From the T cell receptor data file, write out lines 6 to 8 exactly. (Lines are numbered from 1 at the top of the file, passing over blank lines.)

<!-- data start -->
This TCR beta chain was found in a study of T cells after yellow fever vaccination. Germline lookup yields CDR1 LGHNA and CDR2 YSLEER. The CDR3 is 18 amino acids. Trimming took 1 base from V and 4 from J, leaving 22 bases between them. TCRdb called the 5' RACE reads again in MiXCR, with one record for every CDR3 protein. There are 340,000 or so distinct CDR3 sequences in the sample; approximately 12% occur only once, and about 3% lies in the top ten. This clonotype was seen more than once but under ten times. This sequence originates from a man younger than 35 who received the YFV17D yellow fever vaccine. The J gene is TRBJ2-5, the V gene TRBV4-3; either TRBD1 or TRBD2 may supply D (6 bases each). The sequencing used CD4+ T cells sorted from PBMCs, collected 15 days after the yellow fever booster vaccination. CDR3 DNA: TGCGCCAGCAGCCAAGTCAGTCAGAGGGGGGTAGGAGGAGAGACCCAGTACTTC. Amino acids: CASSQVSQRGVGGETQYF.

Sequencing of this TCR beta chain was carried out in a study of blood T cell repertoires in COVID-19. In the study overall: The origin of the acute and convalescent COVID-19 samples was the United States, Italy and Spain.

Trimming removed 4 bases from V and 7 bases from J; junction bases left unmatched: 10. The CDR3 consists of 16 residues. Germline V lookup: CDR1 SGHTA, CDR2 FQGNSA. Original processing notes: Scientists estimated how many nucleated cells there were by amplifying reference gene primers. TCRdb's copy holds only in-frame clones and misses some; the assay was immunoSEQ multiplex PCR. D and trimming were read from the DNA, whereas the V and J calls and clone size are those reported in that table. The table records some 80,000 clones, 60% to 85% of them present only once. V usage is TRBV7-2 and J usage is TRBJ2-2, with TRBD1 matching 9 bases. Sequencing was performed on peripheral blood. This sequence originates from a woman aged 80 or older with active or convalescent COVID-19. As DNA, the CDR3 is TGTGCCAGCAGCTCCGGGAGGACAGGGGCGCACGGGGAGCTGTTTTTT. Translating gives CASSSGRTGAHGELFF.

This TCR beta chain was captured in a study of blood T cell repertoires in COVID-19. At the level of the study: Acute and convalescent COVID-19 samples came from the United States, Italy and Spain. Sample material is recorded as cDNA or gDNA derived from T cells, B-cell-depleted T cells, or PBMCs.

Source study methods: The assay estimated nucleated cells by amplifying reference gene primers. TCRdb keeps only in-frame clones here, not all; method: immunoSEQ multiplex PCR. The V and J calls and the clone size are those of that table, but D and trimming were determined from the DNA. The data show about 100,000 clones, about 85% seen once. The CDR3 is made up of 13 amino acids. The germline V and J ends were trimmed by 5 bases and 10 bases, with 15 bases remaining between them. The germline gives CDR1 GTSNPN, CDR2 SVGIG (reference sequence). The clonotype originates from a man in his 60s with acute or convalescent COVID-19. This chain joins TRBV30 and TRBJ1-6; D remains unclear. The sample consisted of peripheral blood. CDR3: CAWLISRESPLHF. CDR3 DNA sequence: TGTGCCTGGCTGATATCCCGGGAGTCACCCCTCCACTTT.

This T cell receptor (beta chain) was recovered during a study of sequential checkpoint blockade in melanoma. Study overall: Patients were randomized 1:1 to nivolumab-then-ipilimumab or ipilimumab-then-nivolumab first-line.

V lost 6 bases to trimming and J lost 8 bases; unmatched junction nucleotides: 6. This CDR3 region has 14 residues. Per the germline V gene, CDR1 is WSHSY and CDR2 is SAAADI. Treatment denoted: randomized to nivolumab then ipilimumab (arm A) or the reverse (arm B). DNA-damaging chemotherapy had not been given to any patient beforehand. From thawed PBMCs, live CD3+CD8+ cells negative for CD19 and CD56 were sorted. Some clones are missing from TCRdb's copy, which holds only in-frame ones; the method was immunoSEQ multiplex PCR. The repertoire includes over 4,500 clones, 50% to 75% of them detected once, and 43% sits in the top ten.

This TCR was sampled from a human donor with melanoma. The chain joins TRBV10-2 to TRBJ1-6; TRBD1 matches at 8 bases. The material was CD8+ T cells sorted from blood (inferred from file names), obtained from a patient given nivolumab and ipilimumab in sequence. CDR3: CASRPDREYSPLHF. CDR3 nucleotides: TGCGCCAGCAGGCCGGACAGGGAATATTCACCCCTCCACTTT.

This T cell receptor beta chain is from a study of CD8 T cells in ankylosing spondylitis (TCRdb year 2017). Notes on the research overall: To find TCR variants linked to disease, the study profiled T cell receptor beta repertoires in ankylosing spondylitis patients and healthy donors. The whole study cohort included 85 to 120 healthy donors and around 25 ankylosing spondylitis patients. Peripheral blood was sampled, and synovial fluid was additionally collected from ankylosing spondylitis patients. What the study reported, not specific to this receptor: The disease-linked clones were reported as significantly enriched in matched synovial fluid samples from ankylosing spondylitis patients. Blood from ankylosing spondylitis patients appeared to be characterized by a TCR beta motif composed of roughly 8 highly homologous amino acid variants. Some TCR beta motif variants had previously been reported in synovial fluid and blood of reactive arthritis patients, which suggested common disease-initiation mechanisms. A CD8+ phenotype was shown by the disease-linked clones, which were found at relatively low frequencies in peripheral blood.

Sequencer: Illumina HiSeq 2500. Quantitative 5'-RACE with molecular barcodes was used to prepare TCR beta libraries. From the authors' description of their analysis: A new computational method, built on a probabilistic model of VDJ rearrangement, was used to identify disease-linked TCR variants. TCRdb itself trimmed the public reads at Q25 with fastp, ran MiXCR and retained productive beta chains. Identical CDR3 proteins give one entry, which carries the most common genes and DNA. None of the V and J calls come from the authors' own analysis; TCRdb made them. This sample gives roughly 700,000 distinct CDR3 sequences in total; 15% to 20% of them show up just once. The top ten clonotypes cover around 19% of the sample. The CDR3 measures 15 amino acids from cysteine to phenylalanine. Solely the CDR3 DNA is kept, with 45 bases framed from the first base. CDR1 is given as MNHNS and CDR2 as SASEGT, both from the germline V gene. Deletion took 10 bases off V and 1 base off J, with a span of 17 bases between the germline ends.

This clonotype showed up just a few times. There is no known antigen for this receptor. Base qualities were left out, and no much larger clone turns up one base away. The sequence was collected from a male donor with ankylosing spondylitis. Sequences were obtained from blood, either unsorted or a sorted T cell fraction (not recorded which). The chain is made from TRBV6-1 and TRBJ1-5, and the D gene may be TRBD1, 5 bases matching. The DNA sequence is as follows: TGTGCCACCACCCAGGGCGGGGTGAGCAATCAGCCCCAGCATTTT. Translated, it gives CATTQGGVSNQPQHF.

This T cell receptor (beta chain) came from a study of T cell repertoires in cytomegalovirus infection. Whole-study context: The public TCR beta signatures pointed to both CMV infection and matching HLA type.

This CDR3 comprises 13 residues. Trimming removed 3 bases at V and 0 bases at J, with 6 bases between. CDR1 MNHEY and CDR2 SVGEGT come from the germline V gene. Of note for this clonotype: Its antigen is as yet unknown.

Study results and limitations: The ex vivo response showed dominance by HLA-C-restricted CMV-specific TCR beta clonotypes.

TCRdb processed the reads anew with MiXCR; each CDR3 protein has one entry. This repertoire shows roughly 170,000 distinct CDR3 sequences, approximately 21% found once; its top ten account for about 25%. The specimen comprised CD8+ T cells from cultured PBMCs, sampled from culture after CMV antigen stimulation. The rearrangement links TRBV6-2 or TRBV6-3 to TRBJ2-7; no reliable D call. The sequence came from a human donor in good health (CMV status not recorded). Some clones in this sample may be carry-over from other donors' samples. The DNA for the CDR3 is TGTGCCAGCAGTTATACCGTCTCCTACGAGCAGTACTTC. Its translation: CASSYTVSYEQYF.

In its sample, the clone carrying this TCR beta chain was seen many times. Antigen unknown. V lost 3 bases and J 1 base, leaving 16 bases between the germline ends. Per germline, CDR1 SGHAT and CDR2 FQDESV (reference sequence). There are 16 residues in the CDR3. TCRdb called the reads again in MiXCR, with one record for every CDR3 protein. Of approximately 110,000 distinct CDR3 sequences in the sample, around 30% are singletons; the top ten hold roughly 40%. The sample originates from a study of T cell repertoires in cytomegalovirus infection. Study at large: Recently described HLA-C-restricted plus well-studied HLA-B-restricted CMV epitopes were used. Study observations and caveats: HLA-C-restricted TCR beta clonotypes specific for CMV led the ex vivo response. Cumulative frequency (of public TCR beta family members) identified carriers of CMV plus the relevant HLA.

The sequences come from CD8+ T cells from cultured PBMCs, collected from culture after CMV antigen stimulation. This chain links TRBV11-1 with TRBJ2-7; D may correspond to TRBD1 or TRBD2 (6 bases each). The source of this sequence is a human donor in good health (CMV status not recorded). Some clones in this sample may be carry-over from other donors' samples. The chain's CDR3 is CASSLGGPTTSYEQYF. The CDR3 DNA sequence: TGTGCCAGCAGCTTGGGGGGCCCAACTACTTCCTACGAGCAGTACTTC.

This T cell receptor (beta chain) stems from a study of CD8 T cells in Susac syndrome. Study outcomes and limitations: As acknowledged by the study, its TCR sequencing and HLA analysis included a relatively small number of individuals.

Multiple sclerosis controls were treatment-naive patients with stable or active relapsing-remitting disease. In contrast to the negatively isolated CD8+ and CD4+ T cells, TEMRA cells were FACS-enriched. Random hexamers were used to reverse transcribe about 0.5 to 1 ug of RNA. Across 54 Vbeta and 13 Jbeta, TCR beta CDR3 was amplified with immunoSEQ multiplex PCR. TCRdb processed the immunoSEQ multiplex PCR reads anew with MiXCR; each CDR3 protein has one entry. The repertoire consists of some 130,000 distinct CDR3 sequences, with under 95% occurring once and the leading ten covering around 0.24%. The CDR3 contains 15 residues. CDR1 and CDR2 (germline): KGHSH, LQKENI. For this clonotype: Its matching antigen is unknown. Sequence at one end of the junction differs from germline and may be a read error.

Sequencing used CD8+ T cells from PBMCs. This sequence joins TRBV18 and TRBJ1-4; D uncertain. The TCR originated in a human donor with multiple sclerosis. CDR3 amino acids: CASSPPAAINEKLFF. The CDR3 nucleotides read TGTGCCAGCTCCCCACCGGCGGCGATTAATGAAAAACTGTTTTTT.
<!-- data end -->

This T cell receptor (beta chain) was recovered during a study of sequential checkpoint blockade in melanoma. Study overall: Patients were randomized 1:1 to nivolumab-then-ipilimumab or ipilimumab-then-nivolumab first-line.

V lost 6 bases to trimming and J lost 8 bases; unmatched junction nucleotides: 6. This CDR3 region has 14 residues. Per the germline V gene, CDR1 is WSHSY and CDR2 is SAAADI. Treatment denoted: randomized to nivolumab then ipilimumab (arm A) or the reverse (arm B). DNA-damaging chemotherapy had not been given to any patient beforehand. From thawed PBMCs, live CD3+CD8+ cells negative for CD19 and CD56 were sorted. Some clones are missing from TCRdb's copy, which holds only in-frame ones; the method was immunoSEQ multiplex PCR. The repertoire includes over 4,500 clones, 50% to 75% of them detected once, and 43% sits in the top ten.

This TCR was sampled from a human donor with melanoma. The chain joins TRBV10-2 to TRBJ1-6; TRBD1 matches at 8 bases. The material was CD8+ T cells sorted from blood (inferred from file names), obtained from a patient given nivolumab and ipilimumab in sequence. CDR3: CASRPDREYSPLHF. CDR3 nucleotides: TGCGCCAGCAGGCCGGACAGGGAATATTCACCCCTCCACTTT.